At the angles of the board edging less than 30 ° the necessary cohesion is not created and your snowboard will drift. To edge the board you need to shift your weight to the edge by your feet. For this purpose, on frontside you should shift your weight to your toes by rising on them inside your boot. On backside you need to shift your weight to your heels and to pull on your toes. Your legs should be constantly tense, because as soon as you relax them your board loses some degrees in angle of edging and it becomes unstable at high speeds.
Snowboards of large size have long contact length of the edge however only the part of the edge to which rider shifts their weight at this very moment works effectively.
This is exactly why ‘hard’ equipment is more preferable for carving. Due to stiffness of the snowboard and the boot distribution of the weight on the edge is more even and mistakes in changing central position aren’t as critical as those on soft equipment. Carvers on normal snowboards have to control their weight distribution in 50:50 position more precisely. However, lately manufacturers produce boards of a soft geometry with enough hard characteristics for speed riding on the edges.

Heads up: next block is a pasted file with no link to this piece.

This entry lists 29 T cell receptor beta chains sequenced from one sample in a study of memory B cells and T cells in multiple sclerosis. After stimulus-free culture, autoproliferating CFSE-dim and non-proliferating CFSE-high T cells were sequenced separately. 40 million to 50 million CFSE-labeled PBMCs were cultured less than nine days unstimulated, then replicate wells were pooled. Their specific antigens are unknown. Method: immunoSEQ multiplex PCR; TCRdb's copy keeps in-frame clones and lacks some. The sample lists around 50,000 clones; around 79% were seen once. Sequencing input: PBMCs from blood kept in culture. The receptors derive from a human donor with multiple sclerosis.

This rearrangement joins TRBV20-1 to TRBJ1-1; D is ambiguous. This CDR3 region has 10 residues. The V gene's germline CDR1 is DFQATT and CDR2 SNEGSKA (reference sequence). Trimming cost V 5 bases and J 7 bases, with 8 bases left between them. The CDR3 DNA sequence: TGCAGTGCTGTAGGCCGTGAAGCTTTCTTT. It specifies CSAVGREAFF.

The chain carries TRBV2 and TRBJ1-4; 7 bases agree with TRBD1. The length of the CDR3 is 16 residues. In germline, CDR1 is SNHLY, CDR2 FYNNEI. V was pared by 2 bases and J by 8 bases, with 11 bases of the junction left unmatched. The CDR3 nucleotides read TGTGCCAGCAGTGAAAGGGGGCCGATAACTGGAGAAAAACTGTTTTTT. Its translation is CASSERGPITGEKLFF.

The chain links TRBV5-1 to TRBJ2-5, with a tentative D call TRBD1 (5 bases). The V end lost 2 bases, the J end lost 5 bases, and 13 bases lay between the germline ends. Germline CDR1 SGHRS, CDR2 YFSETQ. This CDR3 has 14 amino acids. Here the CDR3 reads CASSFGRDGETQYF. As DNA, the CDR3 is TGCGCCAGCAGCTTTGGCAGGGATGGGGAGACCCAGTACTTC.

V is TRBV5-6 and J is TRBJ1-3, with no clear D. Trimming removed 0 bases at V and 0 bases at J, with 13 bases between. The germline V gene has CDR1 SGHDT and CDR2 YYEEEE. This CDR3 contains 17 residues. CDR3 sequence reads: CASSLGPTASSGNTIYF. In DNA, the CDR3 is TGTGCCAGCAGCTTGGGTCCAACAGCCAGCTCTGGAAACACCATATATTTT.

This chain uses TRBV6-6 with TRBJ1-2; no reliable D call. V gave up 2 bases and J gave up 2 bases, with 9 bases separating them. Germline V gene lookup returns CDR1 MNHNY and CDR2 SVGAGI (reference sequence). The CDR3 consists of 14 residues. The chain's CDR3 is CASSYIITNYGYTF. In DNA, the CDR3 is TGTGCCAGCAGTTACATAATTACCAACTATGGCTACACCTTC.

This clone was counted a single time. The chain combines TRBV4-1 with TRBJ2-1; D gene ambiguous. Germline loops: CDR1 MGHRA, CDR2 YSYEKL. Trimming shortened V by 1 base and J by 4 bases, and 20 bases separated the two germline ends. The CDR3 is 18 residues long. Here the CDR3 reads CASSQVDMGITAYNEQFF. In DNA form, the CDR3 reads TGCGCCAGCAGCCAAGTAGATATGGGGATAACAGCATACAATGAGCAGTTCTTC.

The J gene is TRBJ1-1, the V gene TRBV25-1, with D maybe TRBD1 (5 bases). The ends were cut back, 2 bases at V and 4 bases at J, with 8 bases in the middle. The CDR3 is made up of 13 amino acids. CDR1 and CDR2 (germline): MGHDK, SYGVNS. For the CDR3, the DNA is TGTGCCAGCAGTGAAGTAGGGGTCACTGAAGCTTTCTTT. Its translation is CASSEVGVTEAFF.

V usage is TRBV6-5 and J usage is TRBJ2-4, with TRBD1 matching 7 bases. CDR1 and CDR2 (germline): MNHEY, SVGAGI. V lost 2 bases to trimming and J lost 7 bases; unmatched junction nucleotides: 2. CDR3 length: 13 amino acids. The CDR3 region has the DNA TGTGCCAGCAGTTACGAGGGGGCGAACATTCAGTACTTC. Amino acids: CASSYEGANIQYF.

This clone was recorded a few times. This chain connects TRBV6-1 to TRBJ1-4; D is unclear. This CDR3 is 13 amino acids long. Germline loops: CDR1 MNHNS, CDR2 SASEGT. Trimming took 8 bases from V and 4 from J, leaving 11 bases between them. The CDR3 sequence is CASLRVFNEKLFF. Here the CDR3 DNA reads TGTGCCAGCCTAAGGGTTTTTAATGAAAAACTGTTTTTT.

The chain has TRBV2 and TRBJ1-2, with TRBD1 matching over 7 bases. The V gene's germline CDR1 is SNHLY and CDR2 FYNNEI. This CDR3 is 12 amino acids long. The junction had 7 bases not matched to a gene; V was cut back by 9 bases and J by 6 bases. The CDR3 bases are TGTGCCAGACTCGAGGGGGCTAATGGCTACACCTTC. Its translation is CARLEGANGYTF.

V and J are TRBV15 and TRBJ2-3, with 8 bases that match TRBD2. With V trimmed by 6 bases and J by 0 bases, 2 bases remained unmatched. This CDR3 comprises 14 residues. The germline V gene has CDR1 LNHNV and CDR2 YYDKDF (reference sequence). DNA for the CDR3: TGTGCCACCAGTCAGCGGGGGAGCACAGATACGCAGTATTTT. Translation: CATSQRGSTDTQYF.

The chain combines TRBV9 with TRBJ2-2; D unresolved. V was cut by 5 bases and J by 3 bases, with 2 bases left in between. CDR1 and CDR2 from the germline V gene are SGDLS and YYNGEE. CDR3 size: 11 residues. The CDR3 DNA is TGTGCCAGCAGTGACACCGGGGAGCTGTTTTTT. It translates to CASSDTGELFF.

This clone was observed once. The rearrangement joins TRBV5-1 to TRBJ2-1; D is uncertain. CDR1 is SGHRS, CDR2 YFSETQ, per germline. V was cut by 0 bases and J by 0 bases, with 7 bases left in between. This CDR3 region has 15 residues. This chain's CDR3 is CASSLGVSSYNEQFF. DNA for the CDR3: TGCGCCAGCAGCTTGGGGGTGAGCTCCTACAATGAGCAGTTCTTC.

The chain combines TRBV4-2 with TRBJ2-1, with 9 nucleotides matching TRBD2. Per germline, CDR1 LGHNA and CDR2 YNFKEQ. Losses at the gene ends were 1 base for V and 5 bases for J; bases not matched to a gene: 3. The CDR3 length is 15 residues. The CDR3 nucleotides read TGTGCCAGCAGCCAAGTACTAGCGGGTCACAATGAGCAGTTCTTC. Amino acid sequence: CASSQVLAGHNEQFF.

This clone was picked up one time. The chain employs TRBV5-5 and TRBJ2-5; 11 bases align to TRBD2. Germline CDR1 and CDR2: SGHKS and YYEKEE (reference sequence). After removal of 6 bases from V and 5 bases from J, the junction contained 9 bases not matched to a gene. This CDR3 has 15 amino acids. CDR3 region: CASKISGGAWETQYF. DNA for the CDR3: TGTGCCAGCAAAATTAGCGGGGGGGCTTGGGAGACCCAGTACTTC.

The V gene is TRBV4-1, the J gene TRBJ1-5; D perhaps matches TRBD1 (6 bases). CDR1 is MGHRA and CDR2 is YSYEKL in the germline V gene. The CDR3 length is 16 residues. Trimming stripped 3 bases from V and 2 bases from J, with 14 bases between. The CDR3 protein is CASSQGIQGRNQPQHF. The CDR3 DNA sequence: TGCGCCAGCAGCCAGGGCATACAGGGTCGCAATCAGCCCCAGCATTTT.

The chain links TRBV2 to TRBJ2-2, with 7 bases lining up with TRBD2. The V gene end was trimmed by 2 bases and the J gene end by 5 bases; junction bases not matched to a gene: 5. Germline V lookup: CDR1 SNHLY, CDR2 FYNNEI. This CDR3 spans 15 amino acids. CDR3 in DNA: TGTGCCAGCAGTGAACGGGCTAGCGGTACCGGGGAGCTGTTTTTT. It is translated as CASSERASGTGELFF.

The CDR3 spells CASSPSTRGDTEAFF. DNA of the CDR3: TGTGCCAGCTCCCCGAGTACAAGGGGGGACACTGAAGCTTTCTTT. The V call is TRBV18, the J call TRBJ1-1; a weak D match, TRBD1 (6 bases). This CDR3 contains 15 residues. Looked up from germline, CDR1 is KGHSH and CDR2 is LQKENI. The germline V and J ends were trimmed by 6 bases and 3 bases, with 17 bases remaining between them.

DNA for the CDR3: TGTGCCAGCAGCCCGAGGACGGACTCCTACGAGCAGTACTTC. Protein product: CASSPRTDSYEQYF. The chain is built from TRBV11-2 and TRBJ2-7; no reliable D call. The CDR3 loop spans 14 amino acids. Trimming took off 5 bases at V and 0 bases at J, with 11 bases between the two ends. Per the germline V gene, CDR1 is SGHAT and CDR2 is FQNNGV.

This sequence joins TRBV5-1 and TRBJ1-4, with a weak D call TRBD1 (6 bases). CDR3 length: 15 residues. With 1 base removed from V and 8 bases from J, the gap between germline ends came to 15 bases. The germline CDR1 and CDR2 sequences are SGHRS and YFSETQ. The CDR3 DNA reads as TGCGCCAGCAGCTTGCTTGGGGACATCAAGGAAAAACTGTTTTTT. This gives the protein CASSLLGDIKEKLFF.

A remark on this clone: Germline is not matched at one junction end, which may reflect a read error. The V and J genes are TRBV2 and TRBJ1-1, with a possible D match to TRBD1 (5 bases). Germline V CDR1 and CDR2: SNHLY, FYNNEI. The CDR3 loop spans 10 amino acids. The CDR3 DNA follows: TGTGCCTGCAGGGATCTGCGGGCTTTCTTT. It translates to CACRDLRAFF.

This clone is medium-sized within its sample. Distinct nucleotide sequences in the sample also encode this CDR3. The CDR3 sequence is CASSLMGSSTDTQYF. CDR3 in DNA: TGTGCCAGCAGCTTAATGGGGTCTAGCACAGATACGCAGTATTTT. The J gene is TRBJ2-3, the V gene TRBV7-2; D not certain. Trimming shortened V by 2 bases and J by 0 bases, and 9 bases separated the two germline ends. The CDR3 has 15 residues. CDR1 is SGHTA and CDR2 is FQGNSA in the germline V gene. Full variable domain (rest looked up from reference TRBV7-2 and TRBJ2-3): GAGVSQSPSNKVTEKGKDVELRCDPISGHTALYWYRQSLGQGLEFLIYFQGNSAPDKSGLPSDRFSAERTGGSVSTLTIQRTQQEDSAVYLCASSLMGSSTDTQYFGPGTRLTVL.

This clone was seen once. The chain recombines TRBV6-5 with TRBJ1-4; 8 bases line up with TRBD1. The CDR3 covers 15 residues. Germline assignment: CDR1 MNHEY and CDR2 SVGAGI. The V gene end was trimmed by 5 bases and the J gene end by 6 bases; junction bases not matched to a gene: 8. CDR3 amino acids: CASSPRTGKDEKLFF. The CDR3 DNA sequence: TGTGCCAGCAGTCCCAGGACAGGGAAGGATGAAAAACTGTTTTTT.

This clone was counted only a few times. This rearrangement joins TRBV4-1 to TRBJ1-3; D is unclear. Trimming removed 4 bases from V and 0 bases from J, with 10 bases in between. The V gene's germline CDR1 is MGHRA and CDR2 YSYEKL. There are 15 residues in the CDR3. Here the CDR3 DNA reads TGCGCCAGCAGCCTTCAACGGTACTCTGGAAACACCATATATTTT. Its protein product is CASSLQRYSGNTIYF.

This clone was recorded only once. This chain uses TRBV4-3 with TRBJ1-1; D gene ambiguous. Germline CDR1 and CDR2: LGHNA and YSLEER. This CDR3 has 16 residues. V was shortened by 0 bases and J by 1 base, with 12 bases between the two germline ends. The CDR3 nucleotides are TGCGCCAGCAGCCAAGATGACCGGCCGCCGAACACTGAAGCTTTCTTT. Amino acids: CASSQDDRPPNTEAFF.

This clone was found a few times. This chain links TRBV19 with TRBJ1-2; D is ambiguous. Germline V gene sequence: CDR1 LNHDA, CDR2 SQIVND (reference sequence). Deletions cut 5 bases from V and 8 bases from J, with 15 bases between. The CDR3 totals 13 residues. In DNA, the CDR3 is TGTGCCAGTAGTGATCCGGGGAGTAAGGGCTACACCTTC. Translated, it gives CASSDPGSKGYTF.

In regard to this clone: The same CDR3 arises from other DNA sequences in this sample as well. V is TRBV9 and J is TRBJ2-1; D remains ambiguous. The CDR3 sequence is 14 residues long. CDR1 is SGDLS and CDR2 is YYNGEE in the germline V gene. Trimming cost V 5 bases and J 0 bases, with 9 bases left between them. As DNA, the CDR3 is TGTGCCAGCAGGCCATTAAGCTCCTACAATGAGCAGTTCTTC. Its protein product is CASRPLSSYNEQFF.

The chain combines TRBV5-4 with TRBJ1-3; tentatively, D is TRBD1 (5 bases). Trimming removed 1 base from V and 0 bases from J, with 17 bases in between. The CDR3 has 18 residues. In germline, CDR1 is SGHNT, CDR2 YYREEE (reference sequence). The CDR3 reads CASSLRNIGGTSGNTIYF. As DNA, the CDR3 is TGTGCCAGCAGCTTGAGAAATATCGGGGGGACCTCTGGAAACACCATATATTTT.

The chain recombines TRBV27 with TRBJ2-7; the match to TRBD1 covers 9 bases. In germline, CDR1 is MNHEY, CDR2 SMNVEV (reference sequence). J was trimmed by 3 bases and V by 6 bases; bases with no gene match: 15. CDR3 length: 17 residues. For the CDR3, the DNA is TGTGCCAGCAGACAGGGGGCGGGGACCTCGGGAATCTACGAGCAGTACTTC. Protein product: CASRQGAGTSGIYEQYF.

By overloading one of the legs rider reduces the contact length of the edge because the unloaded part of the edge falls off the work. Basic position allows you to manage your weight shifting more precisely because this position is the most comfortable and natural for the rider.
It demands great effort for beginners to get rid of waving hands and attempts to turn the snowboard harshly. However, the skilled use of sharp movements in vertical motion allows to change the edge and hence the direction of movement easier, and also to make turns more stable.